Some creative researchers at Oregon State University have developed a technique that regular Covid-19 virus hunters haven’t thought of yet. But now they’re “on to it.” Researchers have discovered they can track down Covid-19 viruses by back-tracking where they come from. Human fecal waste. The waste, of course, goes down the toilet, is routed through the collection lines and pops out at the local sewer plant. The “best” samples are likely traced up-stream to individual homes and businesses. Researchers say the waste contains the virus even if the “human” isn’t aware of the viral hitch-hiker roaming around his or her body. Researchers target neighborhood hot-spots in an area, whip out their Q-tip swabs and get busy swabbing noses around the neighborhood.
Researchers at OSU call the detection technique CoronaVirus Sewer Surveillance. And the investigative technique has migrated not only to Deschutes County but also Washington County in suburban Portland.
Initial funding and support for the work is provided by the National Science Foundation and Clean Water Services. They say there is no indication that the CoronaVirus can survive as an infectious agent in sewage. But scientists say their chemical signatures do survive and are detectable. OSU’s testing time turn-around is about a week.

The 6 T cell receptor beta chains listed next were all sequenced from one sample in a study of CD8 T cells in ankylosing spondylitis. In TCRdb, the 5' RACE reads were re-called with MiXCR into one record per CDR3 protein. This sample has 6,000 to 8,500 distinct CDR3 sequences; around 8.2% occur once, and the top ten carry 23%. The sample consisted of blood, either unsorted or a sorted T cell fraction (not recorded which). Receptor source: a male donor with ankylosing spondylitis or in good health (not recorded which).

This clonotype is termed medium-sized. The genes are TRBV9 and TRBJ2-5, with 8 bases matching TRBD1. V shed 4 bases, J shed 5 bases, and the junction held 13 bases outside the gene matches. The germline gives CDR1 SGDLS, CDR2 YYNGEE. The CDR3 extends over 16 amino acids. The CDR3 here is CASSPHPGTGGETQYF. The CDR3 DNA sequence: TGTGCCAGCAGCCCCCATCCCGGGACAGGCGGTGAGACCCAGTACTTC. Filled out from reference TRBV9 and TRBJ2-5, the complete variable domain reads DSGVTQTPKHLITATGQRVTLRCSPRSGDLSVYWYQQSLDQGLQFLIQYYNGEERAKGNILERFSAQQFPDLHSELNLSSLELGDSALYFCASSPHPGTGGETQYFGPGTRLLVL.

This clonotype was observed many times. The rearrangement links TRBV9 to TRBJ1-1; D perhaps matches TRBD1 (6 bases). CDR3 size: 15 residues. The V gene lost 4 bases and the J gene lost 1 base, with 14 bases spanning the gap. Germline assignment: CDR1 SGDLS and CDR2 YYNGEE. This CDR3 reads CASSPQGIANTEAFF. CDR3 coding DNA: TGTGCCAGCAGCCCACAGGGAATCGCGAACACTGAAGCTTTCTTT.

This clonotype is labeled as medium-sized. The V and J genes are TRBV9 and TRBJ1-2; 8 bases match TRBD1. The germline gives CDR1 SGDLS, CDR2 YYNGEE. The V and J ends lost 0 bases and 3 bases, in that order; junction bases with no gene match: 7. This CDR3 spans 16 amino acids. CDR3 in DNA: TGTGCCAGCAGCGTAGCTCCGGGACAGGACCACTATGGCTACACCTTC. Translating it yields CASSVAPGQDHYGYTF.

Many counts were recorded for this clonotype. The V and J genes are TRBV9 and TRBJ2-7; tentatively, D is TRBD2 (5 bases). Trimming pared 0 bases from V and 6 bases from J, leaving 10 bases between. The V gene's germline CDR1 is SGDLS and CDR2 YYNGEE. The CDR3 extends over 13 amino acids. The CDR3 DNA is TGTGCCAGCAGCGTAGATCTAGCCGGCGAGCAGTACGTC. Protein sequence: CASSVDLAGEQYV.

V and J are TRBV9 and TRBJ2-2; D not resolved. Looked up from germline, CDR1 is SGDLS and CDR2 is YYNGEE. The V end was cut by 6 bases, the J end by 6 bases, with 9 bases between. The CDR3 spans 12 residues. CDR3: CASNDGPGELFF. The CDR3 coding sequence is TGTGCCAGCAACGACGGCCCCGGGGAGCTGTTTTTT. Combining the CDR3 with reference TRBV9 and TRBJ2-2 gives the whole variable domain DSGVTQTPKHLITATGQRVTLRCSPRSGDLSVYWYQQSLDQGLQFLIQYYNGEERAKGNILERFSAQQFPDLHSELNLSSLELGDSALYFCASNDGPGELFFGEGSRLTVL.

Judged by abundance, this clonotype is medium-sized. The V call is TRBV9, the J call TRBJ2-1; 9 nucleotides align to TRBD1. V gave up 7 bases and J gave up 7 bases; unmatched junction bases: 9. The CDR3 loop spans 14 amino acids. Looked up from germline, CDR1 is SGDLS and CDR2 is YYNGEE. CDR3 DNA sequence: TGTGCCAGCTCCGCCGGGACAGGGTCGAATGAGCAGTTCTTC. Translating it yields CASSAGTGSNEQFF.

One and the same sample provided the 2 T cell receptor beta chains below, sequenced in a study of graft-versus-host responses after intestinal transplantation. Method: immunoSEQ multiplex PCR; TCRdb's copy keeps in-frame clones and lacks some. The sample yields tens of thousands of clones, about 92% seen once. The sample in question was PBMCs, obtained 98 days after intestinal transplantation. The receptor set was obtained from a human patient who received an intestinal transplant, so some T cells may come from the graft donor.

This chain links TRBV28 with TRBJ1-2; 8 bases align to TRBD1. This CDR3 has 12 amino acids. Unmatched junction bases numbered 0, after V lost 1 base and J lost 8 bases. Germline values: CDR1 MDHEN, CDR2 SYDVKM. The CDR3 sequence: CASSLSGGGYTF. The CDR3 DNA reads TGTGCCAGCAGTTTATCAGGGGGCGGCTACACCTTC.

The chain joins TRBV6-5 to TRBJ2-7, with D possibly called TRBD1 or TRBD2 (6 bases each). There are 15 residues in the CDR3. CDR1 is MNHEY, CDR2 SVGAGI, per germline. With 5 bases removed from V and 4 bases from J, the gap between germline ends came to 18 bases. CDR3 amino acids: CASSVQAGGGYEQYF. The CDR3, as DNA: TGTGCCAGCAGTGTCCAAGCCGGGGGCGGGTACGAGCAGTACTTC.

OSU researcher and Associate Professor of Environmental Engineering Tyler Radniecki says this new “follow the sewer pipes” technique overcomes the issue of asymptomatic carriers (being infected without knowing it) by detecting the virus in people who show symptoms and people who don’t show symptoms.
Professor Radniecki says, “We can’t put an exact number on how many people are infected but we’re also the bloodhounds who “sniff out” the virus, track its rise and fall in communities, detect priority hotspots and then alert medical researchers and staff who can take it from there with their knowledge, skills and technologies. Radniecki says they’ll seek federal funding so they can more effectively track down the virus in a more cost-effective manner. And hopefully the Congress will provide the money to build an even more refined detection method to stop the virus – ANY VIRUS – before it inundates the whole country.
This week Oregon U.S. Representative Peter DeFazio of Springfield will receive Radneicki’s report and hopefully can motivate his House Committee to provide federal funds to better understand and cut-off viral and bacterial outbreaks before they can kill thousands, if not millions of people, world-wide.